Improve Your Book: Ten Suggestions

I certainly cannot help you with a book that you have already written and published. However, I can assist you with the redraft of your new book, or the book you are about to write. Below are some quick tips that can help you improve your book right now.

First, I do not know what age group you are writing for, or what genre you write in. Nevertheless, I am certain that these suggestions will apply to every author.

Imagine that there are thousands of readers waiting on your book. In order to give them the best possible product, you ask them, “What would prefer, long paragraphs or short paragraphs?” How many of those readers would respond, “Oh, I really enjoy long paragraphs!”

Suggestion One: Cut your paragraphs down to seven lines. 

Your reader will move their eyes down the page and feel like the book is going along at a quick pace. And while you are at it…

Suggestion Two: Keep your chapter’s four pages or less.

Question another thousand readers. “Would you prefer long chapters or short chapters?” I’ll bet my ridiculously small royalty check that they would prefer short chapters. In fact, your fans will give you comments like, “I really like your book, especially the short chapters. I hate books that have really long chapters.”

Suggestion Three: Get rid of your back-stories.

I’ve read so many books that start off with a great first line and entertaining first paragraph, then the author shifts gears and discusses back-story, which is like slamming the breaks on the highway. Of course, there are times when back-story is necessary, but keep it to a minimum and try not to place the back-story in a high-energy scene.

Suggestion Four: Get rid of your character descriptions.

I can feel your gasp from here. Just keep your descriptions to a minimum. I wrote an entire novel without describing the main character and most of the sub-characters. My thought process was, “This story is moving along so fast, I don’t want to slow down to let the reader know my character has short black hair and brown eyes.” It is more important what your character is doing and how they are feeling, rather than what they look like.

Suggestion Five: Increase power sentences.

I call a gripping one-liner…power sentence. It is a line that adds to the entertainment of the story. Unfortunately, I do not know which lines in your new book should be power sentences. My advice to recognize them is anytime you write something and think, “Wow that was a great line.” In that case, the line should stand on its own as a power sentence.

Suggestion Six: Read your book aloud.

If you stutter, then so will your reader. If you move along from page to page with your heart racing as each word sounds like perfection in your ears, then you are good to go.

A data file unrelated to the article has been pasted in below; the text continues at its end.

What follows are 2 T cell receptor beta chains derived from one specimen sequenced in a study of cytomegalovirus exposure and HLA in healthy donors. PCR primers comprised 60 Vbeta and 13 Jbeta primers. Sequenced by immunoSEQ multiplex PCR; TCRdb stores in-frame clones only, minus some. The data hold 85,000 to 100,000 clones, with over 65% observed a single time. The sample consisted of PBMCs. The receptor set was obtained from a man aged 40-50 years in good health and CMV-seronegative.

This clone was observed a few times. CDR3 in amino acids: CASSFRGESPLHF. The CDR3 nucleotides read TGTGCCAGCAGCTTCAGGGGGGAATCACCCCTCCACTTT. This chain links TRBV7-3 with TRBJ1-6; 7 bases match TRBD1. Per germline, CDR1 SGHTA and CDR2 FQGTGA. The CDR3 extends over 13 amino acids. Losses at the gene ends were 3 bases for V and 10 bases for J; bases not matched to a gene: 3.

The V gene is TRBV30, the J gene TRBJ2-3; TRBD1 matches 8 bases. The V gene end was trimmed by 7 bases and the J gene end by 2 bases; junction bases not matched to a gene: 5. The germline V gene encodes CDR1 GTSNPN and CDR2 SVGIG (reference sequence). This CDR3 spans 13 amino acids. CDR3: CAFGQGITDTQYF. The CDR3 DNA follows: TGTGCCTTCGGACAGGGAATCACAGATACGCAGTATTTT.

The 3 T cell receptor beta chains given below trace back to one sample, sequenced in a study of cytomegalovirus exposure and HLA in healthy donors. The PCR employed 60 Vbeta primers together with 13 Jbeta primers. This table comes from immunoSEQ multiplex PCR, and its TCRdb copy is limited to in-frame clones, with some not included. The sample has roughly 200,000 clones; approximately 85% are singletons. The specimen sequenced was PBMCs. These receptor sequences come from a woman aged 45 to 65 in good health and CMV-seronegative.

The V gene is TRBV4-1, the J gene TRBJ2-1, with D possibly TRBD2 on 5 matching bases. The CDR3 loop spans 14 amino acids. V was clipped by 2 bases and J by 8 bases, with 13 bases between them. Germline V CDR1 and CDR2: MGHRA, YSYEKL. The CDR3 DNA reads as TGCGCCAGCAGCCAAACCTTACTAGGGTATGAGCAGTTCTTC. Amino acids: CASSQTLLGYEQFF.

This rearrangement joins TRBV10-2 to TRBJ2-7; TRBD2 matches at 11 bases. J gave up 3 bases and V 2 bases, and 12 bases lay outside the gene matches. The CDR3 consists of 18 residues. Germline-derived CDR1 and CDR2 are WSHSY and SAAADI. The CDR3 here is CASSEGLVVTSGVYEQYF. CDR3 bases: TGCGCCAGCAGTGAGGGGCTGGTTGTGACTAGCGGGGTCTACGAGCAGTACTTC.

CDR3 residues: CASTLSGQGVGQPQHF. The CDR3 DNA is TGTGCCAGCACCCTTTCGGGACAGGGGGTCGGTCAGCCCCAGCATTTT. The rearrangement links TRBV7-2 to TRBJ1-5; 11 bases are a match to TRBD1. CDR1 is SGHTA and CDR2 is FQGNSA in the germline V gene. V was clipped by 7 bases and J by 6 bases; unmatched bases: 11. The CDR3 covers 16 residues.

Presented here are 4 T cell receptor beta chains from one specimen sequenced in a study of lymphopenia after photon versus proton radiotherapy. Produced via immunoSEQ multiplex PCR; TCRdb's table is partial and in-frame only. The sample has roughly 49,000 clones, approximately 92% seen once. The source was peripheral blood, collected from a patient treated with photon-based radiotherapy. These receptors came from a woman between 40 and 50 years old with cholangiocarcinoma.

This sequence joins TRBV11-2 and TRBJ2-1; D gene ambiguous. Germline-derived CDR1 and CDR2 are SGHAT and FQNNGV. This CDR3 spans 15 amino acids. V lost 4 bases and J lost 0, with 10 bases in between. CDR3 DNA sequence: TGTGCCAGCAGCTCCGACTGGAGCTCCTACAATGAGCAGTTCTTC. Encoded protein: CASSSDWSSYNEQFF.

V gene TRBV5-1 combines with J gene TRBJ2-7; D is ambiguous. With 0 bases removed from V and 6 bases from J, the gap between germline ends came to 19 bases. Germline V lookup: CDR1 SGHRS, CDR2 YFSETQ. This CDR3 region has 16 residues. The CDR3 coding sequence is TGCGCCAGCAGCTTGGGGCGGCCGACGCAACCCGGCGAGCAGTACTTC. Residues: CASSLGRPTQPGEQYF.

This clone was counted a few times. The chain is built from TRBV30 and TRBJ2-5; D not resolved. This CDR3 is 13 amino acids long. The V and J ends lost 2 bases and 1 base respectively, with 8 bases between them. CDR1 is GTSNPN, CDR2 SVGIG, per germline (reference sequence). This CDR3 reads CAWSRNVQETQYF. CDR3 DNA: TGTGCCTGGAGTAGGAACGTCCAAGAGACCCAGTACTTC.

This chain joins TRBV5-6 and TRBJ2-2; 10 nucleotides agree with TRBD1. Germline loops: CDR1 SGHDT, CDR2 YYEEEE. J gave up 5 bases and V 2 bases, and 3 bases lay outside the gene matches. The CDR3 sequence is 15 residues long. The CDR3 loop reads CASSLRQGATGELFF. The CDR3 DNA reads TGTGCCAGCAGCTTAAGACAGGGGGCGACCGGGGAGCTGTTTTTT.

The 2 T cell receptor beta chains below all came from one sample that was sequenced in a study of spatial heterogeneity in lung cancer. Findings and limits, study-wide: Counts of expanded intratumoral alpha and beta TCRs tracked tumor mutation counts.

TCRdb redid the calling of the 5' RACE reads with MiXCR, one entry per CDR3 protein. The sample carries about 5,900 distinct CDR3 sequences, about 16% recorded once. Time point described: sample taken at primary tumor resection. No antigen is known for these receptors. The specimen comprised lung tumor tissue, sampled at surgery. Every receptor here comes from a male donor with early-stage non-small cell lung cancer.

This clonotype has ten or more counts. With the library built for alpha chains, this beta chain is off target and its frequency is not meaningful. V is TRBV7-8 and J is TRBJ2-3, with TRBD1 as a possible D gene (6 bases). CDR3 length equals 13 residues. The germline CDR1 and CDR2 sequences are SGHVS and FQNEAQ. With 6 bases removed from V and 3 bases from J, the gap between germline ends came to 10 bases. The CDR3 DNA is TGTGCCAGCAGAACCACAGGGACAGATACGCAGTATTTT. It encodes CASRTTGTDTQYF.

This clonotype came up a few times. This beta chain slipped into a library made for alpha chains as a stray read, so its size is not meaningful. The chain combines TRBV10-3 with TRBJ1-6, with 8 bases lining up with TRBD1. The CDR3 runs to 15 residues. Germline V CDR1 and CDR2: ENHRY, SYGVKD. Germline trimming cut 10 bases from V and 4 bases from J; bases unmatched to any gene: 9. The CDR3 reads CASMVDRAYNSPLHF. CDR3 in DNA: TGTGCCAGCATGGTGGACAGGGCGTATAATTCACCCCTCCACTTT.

Suggestion Seven: Check your point-of-views.

If anywhere in your book you have a point-of-view from one character, then switch the point-of-view to another character, it will confuse the reader. The easiest fix is to put a page break or chapter ending between point-of-view changes. Sometimes, it can be just a little tweak in how you said something.

Suggestion Eight: Add more of the five senses.

This also helps with your descriptions. The more your character sees, hears, tastes, smells, and feels, the more you are showing the story, rather than telling it. Go through each page and see if you can add the five senses to increase the entertainment of the story.

Suggestion Nine: Get rid of the fluff.

Every chapter, paragraph, sentence, and word should be important to the story. More and more bestselling authors are adding fluff, or unnecessary content to page fill. This usually happens around page 280, when the author is coming to the end, but needs to stretch the story to 370 pages. If the story is coming to the end, just finish it. If you feel like the story should have more pages, then go back over it and add the five senses.

Suggestion Ten: Content editing.

If back in 1992 when I decided to write for a living, an experienced author would have gone over my work and gave me advice, it would not have taken so long for me to make some money in this business. Remember that there is a big difference between content editing and grammar editing. With content editing, someone is going over everything that I mentioned in this blog and much more.

Some examples are subject matters, themes, focus, dialogue, clarity, cliché phrases, flashbacks, deleting every time you said, “very,” research accuracy and consistency, flow, repeated words/phrases/ideas, and much more.

Bonus Suggestion: Font Sizes

If you are a self-motivating author, (self-published author) then you have control over the font sizes in your books. Here is the scale that should be used for all chapter books:

Grades First – Third: 15 or 16 font.

Grades Fourth – Seventh: 14 font.

Grades Eighth, High School, and Adult: 13 font.

The font size is crucial for readers at a particular level for a better read. Also, the days of 11 and 12 font sizes are over. (Unless you are Stephen King or Ken Follet who have a thousand pages and need to use a smaller font.) As for you, never go lower than 13.

In the long-term, the very best way to improve your novel is to write another one…

Ron Knight  

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  1. I agree with all of them. Yes, yes , yes and YES!

  2. This was very good and useful information, as I have already written and published my fdebut novel and am working on my second one. I will put this in my favorites and refer back to it as I’m writing. Thank you so much.